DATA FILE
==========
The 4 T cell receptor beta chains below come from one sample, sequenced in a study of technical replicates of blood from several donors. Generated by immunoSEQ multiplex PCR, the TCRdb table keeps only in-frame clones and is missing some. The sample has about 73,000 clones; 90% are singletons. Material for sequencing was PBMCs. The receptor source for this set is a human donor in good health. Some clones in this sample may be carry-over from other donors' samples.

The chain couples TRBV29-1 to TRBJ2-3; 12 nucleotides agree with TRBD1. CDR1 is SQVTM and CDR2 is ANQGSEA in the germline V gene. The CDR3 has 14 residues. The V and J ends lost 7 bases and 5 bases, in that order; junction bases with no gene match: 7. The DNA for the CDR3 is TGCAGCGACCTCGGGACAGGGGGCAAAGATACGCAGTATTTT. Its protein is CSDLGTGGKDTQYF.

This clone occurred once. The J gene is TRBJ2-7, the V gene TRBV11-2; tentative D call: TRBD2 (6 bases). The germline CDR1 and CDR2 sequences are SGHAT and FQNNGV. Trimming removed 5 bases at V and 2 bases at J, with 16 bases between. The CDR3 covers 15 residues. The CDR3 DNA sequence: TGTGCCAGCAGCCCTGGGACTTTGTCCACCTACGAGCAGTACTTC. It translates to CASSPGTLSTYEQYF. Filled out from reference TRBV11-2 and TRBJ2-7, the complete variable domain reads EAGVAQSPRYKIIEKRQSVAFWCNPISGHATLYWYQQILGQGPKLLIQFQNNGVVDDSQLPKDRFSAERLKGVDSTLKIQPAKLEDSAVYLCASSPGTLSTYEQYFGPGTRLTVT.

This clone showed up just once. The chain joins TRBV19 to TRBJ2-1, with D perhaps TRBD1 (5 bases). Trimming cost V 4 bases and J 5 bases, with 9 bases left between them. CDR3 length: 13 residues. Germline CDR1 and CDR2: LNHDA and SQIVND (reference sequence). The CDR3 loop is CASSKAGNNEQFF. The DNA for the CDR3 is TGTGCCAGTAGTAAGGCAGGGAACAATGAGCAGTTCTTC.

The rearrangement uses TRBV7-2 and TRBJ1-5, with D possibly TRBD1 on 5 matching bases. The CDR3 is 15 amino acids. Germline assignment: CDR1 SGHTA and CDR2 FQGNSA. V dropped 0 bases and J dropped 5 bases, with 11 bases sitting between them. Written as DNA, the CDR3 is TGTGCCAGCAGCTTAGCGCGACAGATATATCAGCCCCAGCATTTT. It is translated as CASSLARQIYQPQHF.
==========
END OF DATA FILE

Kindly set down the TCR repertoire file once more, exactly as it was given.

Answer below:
The 4 T cell receptor beta chains below come from one sample, sequenced in a study of technical replicates of blood from several donors. Generated by immunoSEQ multiplex PCR, the TCRdb table keeps only in-frame clones and is missing some. The sample has about 73,000 clones; 90% are singletons. Material for sequencing was PBMCs. The receptor source for this set is a human donor in good health. Some clones in this sample may be carry-over from other donors' samples.

The chain couples TRBV29-1 to TRBJ2-3; 12 nucleotides agree with TRBD1. CDR1 is SQVTM and CDR2 is ANQGSEA in the germline V gene. The CDR3 has 14 residues. The V and J ends lost 7 bases and 5 bases, in that order; junction bases with no gene match: 7. The DNA for the CDR3 is TGCAGCGACCTCGGGACAGGGGGCAAAGATACGCAGTATTTT. Its protein is CSDLGTGGKDTQYF.

This clone occurred once. The J gene is TRBJ2-7, the V gene TRBV11-2; tentative D call: TRBD2 (6 bases). The germline CDR1 and CDR2 sequences are SGHAT and FQNNGV. Trimming removed 5 bases at V and 2 bases at J, with 16 bases between. The CDR3 covers 15 residues. The CDR3 DNA sequence: TGTGCCAGCAGCCCTGGGACTTTGTCCACCTACGAGCAGTACTTC. It translates to CASSPGTLSTYEQYF. Filled out from reference TRBV11-2 and TRBJ2-7, the complete variable domain reads EAGVAQSPRYKIIEKRQSVAFWCNPISGHATLYWYQQILGQGPKLLIQFQNNGVVDDSQLPKDRFSAERLKGVDSTLKIQPAKLEDSAVYLCASSPGTLSTYEQYFGPGTRLTVT.

This clone showed up just once. The chain joins TRBV19 to TRBJ2-1, with D perhaps TRBD1 (5 bases). Trimming cost V 4 bases and J 5 bases, with 9 bases left between them. CDR3 length: 13 residues. Germline CDR1 and CDR2: LNHDA and SQIVND (reference sequence). The CDR3 loop is CASSKAGNNEQFF. The DNA for the CDR3 is TGTGCCAGTAGTAAGGCAGGGAACAATGAGCAGTTCTTC.

The rearrangement uses TRBV7-2 and TRBJ1-5, with D possibly TRBD1 on 5 matching bases. The CDR3 is 15 amino acids. Germline assignment: CDR1 SGHTA and CDR2 FQGNSA. V dropped 0 bases and J dropped 5 bases, with 11 bases sitting between them. Written as DNA, the CDR3 is TGTGCCAGCAGCTTAGCGCGACAGATATATCAGCCCCAGCATTTT. It is translated as CASSLARQIYQPQHF.